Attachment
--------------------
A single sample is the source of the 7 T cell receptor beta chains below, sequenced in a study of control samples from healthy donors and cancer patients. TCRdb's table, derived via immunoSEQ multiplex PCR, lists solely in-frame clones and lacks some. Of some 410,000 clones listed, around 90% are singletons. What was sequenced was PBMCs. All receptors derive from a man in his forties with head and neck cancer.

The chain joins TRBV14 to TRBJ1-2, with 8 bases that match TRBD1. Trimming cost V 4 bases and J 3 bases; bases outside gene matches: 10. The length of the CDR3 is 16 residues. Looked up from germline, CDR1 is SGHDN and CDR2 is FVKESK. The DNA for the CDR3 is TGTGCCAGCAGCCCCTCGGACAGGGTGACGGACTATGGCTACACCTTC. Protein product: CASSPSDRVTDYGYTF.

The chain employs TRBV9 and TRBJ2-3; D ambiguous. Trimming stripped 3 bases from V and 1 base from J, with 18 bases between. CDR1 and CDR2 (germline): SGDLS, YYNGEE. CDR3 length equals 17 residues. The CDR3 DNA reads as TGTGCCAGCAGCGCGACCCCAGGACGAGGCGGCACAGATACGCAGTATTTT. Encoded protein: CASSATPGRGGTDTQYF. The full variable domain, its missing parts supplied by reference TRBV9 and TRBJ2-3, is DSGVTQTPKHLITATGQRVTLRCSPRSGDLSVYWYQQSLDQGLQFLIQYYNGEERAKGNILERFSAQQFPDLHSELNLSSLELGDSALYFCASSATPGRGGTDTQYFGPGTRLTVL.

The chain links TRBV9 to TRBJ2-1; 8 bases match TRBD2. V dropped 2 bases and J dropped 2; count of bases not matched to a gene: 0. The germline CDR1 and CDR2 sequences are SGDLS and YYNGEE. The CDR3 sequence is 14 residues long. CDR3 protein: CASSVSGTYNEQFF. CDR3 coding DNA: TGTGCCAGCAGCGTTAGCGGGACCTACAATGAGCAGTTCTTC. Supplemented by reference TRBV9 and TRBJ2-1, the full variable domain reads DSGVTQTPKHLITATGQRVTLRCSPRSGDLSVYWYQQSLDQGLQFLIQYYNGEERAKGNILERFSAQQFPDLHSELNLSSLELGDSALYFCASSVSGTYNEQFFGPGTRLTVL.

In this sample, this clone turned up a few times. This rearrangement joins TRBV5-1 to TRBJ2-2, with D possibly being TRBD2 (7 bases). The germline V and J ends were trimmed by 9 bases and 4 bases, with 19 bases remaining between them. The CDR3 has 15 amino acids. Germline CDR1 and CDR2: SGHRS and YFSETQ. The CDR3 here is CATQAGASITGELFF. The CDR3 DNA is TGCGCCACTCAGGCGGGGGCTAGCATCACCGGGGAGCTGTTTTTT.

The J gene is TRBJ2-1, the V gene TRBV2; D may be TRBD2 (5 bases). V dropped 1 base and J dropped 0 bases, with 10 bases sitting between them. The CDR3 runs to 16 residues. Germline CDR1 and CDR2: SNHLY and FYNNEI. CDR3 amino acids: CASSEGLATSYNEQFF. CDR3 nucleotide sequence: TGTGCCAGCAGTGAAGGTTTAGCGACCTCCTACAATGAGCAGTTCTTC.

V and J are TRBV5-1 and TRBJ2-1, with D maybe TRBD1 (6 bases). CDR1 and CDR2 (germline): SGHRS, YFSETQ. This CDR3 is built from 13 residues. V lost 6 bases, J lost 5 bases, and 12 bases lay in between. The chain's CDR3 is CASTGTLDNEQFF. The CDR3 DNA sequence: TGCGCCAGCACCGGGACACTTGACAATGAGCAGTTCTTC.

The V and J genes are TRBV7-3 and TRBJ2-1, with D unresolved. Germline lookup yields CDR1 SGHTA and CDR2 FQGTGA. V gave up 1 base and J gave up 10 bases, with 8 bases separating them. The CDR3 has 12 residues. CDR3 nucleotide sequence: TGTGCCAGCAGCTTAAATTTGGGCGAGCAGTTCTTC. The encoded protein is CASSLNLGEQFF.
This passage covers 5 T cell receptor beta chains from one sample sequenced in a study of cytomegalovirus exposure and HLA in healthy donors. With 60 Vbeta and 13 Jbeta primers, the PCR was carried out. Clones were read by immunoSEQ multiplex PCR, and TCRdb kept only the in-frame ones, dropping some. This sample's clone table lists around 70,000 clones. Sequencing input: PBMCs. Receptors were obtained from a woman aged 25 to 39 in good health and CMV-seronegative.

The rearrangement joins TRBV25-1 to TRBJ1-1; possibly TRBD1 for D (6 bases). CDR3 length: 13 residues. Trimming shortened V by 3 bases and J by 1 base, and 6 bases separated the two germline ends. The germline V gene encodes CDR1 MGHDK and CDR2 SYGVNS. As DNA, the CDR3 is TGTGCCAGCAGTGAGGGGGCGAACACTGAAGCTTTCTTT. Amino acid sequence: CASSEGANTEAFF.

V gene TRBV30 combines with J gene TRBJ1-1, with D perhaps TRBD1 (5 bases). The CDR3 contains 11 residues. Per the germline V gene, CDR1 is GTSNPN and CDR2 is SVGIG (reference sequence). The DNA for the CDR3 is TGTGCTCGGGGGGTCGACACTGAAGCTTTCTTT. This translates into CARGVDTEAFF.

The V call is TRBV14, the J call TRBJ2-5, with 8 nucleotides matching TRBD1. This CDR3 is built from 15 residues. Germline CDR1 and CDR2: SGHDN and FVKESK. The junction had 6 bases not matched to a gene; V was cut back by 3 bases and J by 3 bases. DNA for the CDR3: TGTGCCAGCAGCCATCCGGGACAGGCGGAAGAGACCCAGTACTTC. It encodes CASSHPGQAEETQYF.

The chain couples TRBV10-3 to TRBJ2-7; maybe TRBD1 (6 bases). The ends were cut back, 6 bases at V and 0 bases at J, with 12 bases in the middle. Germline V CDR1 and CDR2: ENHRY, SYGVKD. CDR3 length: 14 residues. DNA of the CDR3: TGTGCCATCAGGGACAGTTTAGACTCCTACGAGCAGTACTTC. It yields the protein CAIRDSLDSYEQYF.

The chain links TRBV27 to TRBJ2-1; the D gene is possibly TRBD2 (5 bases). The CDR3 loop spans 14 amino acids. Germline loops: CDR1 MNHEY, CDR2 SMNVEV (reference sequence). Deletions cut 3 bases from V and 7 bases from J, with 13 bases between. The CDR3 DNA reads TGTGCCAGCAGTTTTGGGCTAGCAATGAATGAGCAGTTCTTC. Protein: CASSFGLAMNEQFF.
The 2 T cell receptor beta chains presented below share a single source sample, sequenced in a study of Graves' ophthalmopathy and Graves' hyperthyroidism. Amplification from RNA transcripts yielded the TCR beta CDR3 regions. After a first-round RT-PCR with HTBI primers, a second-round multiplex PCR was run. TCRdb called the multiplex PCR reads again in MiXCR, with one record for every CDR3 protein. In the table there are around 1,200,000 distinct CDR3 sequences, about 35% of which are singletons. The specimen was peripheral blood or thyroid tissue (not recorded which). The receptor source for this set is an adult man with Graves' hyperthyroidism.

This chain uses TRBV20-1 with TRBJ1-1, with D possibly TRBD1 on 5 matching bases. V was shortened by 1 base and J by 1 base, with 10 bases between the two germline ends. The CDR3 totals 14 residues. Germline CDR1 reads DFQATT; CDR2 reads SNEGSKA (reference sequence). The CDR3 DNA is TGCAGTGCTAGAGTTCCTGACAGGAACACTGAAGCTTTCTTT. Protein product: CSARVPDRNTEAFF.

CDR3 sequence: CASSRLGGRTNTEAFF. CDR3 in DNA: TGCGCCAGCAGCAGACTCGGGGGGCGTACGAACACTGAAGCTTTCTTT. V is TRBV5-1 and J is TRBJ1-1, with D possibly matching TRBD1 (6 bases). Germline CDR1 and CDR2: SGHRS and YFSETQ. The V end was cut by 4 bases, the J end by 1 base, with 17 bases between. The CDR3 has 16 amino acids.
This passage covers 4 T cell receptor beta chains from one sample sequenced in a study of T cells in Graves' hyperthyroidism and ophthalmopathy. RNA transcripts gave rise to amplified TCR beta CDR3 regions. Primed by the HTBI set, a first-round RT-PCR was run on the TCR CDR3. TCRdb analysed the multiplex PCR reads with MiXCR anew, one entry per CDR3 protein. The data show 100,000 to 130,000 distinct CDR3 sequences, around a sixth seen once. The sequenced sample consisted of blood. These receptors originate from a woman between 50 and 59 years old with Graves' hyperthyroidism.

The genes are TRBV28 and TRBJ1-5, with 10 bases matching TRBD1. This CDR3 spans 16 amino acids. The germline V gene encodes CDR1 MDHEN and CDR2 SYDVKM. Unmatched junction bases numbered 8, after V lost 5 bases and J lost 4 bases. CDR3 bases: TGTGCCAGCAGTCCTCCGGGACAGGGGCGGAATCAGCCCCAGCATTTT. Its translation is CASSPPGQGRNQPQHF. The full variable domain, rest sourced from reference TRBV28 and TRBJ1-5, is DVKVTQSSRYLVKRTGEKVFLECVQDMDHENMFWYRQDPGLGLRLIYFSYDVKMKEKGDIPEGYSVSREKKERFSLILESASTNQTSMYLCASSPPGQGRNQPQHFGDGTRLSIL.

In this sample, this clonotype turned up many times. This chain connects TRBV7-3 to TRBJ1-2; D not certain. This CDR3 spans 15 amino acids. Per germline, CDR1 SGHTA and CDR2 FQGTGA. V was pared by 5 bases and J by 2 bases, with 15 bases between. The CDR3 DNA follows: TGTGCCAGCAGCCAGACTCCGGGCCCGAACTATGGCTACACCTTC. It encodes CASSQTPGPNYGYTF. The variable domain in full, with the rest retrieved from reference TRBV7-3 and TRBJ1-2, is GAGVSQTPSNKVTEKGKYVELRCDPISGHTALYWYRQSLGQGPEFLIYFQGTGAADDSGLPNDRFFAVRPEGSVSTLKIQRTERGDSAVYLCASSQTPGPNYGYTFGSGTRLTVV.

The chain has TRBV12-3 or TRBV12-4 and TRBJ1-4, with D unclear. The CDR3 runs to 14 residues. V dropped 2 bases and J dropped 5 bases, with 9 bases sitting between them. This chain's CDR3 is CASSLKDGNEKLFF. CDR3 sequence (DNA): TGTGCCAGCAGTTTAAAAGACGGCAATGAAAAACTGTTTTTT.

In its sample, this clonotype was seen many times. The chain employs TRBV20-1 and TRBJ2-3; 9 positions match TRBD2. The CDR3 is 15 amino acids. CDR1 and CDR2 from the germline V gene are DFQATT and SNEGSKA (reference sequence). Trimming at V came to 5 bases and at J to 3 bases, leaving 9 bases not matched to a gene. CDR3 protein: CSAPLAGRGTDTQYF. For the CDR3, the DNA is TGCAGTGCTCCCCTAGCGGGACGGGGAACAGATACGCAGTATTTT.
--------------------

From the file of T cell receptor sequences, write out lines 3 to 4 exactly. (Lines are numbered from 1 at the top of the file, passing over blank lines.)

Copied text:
The chain employs TRBV9 and TRBJ2-3; D ambiguous. Trimming stripped 3 bases from V and 1 base from J, with 18 bases between. CDR1 and CDR2 (germline): SGDLS, YYNGEE. CDR3 length equals 17 residues. The CDR3 DNA reads as TGTGCCAGCAGCGCGACCCCAGGACGAGGCGGCACAGATACGCAGTATTTT. Encoded protein: CASSATPGRGGTDTQYF. The full variable domain, its missing parts supplied by reference TRBV9 and TRBJ2-3, is DSGVTQTPKHLITATGQRVTLRCSPRSGDLSVYWYQQSLDQGLQFLIQYYNGEERAKGNILERFSAQQFPDLHSELNLSSLELGDSALYFCASSATPGRGGTDTQYFGPGTRLTVL.

The chain links TRBV9 to TRBJ2-1; 8 bases match TRBD2. V dropped 2 bases and J dropped 2; count of bases not matched to a gene: 0. The germline CDR1 and CDR2 sequences are SGDLS and YYNGEE. The CDR3 sequence is 14 residues long. CDR3 protein: CASSVSGTYNEQFF. CDR3 coding DNA: TGTGCCAGCAGCGTTAGCGGGACCTACAATGAGCAGTTCTTC. Supplemented by reference TRBV9 and TRBJ2-1, the full variable domain reads DSGVTQTPKHLITATGQRVTLRCSPRSGDLSVYWYQQSLDQGLQFLIQYYNGEERAKGNILERFSAQQFPDLHSELNLSSLELGDSALYFCASSVSGTYNEQFFGPGTRLTVL.